A typical child in the hospital can tell caregivers that something hurts, or where they’re having pain, but a child with autism often has trouble communicating those needs and a visit for medical care can turn into a traumatic or high-risk event for the child and family.
At Children’s National, Autism Specialist and Developmental Neuropsychologist, Kathleen Atmore, Psy.D., helps families and the medical team interpret the behavior and needs of these patients and walks them through their medical stay.
Atmore received the 2014 Excellence in Family-Centered Care Award from the Patient and Family Advisory Council. The award honors individuals, medical units or teams at Children’s who have demonstrated an outstanding commitment to delivering family and patient-centered care.
“Before Dr. Atmore started her ‘missionary type’ work at the main hospital, there was not a consultative service for children with autism who are admitted to the hospital,” says Nurse Navigator Eileen Walters, B.S.N., R.N., CPHON, CPN. “These children have varying needs because of their challenges with communication, social interactions and repetitive/ritualistic behaviors.”
Atmore’s work minimizes the use of restraints, unnecessary procedures and extended hospital stays, and also helps parents and the medical team understand the child’s strengths, limitations and needs.
“I try to be a supporter of the team and the family,” says Atmore. “If I’m not useful to a patient or family, I’ll just collaborate with the medical team. I explain to families what I can offer to them but I really want them to tell me what I might be able to do for them.”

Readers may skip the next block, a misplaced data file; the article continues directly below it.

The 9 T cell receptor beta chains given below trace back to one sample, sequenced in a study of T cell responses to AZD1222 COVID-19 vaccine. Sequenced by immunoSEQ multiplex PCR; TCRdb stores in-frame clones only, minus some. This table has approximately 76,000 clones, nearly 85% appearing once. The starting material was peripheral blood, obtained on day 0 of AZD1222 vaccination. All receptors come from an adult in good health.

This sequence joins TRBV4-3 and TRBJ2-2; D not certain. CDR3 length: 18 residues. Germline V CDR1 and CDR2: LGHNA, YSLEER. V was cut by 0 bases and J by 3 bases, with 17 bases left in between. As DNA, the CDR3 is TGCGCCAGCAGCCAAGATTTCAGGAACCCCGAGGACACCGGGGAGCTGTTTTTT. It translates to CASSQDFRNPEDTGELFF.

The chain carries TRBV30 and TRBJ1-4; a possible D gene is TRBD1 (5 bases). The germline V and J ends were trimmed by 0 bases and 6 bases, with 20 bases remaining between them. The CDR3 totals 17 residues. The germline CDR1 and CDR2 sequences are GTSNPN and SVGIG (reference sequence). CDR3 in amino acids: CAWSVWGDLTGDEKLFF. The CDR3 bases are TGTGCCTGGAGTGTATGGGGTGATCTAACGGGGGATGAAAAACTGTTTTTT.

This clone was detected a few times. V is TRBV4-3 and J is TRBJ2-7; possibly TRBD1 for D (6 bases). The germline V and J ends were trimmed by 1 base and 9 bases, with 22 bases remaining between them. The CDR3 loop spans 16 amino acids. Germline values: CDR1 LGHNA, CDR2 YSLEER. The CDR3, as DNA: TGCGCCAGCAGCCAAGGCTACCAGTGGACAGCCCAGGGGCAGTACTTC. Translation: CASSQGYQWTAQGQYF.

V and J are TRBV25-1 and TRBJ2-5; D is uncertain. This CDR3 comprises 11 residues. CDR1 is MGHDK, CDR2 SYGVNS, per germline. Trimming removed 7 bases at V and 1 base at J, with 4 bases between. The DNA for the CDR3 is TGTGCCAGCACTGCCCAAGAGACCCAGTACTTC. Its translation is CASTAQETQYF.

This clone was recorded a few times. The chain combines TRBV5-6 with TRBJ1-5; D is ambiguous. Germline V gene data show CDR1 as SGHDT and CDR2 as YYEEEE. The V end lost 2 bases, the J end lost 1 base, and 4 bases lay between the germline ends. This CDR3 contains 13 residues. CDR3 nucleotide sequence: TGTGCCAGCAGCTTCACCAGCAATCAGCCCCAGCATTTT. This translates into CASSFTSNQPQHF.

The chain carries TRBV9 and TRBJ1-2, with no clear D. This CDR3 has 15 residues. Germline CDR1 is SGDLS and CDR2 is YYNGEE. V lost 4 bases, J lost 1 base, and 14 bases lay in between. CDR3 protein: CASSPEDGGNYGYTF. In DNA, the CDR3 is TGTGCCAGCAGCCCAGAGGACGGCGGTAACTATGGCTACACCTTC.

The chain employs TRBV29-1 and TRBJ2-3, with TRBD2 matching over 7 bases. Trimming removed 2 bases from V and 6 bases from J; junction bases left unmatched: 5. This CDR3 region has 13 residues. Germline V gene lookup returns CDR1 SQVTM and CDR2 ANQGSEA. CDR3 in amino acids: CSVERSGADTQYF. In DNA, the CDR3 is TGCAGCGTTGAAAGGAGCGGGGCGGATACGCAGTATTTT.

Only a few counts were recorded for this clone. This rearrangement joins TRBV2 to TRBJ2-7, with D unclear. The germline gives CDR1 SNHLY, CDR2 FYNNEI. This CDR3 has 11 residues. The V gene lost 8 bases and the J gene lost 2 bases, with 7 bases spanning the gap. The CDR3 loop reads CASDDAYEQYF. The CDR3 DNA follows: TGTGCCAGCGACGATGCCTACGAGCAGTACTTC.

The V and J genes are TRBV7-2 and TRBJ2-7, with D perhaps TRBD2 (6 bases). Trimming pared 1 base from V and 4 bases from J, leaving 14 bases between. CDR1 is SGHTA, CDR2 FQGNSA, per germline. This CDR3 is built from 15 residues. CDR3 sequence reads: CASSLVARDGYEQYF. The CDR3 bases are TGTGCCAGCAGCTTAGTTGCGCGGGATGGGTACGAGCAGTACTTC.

Atmore often works evenings, weekends and holidays.
“It’s very overloading in a medical unit when you just have one person after another coming through the door. I find it easier to have a meaningful conversation with families during off hours,” says Atmore.
“There are no airs about her approach to help the child, family and the staff,” Walters explains. “She works directly with any member of the health care team and also is known to contact insurance case managers, school teachers, school nurses, pediatricians, PT/OT/speech therapists, lawyers and whoever else is deemed vital to supporting the child and family to achieve the best outcomes.”
Atmore helped develop and co-leads a monthly Autism Awareness Team, which helps guide improvements in developmentally sensitive care at Children’s National.
She also offers her services to under-resourced children several times a month at consultation clinics in the Sheikh Zayed Campus. She turns no family away based an inability to pay. Children living in Washington, D.C., often do not have access to autism services because Medicaid did not reimburse these specialty services until recently. “I remember how stressed I felt taking my autistic son to the doctor, so I try to use those experiences to help support other families,” Atmore says.
“This award is so unexpected, and such a wonderful gift,” Atmore says. “I hope it shows the quality of service that can be provided. I feel at home here at Children's and lucky to be able to work with such dedicated and talented people. It’s the patients and the teams of people caring for them that inspires me each day.”